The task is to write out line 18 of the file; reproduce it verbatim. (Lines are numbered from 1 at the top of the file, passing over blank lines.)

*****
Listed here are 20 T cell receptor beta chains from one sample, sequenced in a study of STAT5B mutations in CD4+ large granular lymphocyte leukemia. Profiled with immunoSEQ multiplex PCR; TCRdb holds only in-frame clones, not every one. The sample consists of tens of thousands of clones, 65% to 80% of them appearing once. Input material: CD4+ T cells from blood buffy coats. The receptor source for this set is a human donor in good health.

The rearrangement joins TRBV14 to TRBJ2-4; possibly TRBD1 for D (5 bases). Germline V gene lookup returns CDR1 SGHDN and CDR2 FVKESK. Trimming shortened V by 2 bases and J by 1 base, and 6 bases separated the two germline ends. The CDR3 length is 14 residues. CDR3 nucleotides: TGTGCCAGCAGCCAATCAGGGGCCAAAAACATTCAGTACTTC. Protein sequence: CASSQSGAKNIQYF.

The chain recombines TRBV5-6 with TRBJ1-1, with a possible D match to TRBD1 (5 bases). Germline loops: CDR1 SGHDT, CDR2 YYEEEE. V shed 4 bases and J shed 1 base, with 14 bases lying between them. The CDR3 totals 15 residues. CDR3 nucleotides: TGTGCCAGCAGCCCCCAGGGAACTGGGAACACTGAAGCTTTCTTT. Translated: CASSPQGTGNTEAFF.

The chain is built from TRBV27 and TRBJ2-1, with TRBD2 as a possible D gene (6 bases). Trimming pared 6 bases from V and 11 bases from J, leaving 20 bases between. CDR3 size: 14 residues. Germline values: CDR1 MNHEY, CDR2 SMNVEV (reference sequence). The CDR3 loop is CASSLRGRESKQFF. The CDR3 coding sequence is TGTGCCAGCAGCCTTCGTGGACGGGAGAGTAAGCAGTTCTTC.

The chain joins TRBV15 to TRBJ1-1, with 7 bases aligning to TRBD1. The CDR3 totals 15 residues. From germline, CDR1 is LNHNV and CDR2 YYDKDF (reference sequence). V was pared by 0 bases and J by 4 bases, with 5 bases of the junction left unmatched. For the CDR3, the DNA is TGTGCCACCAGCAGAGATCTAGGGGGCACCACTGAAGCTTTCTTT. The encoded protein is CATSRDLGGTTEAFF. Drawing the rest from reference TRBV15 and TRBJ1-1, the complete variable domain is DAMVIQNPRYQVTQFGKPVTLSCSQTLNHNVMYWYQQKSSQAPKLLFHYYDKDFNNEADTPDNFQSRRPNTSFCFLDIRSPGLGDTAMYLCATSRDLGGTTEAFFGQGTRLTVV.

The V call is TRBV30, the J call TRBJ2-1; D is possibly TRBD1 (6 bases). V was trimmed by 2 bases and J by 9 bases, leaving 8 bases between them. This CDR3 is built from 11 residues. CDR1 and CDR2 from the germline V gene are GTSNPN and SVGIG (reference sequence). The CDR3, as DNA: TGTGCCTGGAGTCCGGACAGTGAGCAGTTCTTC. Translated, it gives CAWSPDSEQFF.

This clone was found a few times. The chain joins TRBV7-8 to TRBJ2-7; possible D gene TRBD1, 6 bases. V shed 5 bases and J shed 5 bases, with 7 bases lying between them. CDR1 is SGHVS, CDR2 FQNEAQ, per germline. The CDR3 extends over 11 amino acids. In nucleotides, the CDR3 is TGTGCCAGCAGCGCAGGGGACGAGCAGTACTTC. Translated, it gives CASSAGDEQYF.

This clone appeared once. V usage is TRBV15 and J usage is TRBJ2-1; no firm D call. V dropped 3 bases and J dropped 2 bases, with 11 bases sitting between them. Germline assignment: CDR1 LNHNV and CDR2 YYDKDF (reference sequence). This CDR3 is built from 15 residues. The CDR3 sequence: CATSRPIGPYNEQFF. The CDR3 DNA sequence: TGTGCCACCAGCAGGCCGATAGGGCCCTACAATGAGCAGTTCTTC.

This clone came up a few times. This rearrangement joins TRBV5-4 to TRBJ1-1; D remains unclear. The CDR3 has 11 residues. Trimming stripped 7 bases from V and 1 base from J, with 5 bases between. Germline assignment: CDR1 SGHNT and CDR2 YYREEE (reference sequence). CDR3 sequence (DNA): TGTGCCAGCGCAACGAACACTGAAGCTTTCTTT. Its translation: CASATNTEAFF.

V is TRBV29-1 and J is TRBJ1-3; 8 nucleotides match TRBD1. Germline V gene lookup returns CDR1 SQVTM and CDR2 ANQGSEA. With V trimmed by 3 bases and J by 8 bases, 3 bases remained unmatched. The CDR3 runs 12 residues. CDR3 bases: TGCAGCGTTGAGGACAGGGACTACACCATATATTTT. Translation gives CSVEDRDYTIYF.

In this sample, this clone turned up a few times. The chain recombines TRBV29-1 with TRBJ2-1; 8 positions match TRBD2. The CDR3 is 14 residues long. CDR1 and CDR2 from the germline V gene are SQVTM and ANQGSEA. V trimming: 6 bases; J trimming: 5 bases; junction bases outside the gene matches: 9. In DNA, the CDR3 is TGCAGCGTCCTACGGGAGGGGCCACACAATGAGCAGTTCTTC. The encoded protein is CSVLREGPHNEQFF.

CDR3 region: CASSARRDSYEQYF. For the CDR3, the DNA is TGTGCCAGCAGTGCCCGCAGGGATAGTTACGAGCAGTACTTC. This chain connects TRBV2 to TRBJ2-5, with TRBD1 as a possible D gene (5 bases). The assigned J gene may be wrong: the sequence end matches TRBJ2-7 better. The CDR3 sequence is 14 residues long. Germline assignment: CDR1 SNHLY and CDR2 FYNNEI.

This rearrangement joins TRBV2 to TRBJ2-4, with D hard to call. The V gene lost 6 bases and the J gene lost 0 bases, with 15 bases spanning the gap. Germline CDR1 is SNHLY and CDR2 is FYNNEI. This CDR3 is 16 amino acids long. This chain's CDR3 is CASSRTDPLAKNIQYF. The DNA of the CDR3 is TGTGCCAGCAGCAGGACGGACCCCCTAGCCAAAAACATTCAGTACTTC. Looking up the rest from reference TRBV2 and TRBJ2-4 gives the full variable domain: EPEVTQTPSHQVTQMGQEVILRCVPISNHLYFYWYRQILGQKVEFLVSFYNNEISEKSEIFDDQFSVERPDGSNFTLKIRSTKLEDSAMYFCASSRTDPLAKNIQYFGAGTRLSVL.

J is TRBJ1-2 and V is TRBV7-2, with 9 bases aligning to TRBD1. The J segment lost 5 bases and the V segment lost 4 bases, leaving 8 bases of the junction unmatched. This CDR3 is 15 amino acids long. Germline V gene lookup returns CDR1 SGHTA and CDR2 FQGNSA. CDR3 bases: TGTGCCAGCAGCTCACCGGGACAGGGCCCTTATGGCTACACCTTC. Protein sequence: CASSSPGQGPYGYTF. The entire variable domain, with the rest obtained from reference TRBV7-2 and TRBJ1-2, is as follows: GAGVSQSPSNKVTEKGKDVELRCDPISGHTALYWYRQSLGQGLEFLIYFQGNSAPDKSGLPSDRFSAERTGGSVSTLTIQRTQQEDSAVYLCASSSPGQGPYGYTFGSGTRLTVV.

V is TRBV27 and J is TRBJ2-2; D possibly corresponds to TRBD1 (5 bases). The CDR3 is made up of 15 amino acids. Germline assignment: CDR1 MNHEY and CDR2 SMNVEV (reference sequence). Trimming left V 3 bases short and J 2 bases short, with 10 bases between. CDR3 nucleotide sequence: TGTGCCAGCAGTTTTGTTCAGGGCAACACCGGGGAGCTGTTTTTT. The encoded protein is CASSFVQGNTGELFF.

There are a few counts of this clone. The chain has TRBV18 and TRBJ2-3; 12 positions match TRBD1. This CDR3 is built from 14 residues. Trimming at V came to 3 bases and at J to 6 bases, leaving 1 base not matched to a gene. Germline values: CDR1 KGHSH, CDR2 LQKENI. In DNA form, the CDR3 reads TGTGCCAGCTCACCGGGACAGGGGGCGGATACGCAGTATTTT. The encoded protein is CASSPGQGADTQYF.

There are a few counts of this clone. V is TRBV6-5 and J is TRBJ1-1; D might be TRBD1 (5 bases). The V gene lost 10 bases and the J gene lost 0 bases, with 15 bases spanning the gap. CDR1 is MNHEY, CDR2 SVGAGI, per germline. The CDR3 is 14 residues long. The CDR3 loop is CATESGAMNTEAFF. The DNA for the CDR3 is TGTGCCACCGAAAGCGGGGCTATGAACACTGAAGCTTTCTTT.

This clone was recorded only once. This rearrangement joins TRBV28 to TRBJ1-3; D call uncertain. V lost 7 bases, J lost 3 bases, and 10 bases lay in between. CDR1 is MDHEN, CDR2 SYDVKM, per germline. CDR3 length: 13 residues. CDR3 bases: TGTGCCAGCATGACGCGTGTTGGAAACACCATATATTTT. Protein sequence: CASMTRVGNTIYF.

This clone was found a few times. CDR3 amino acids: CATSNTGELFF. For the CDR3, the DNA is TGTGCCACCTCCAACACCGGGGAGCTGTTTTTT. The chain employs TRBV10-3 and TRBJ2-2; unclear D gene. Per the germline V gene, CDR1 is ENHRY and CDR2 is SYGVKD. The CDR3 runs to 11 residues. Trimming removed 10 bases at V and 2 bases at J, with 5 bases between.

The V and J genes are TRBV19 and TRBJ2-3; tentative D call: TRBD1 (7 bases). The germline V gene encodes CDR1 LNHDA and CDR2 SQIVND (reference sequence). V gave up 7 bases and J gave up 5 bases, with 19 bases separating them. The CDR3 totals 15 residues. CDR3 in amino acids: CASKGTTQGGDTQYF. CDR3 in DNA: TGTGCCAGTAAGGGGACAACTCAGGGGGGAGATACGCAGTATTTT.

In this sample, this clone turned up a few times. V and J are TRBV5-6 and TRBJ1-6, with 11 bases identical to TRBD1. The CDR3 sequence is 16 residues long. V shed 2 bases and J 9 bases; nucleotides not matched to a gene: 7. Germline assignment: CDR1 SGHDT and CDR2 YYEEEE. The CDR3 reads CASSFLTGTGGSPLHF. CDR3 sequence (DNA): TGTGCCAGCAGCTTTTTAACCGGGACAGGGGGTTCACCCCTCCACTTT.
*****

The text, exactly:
This clone was recorded only once. This rearrangement joins TRBV28 to TRBJ1-3; D call uncertain. V lost 7 bases, J lost 3 bases, and 10 bases lay in between. CDR1 is MDHEN, CDR2 SYDVKM, per germline. CDR3 length: 13 residues. CDR3 bases: TGTGCCAGCATGACGCGTGTTGGAAACACCATATATTTT. Protein sequence: CASMTRVGNTIYF.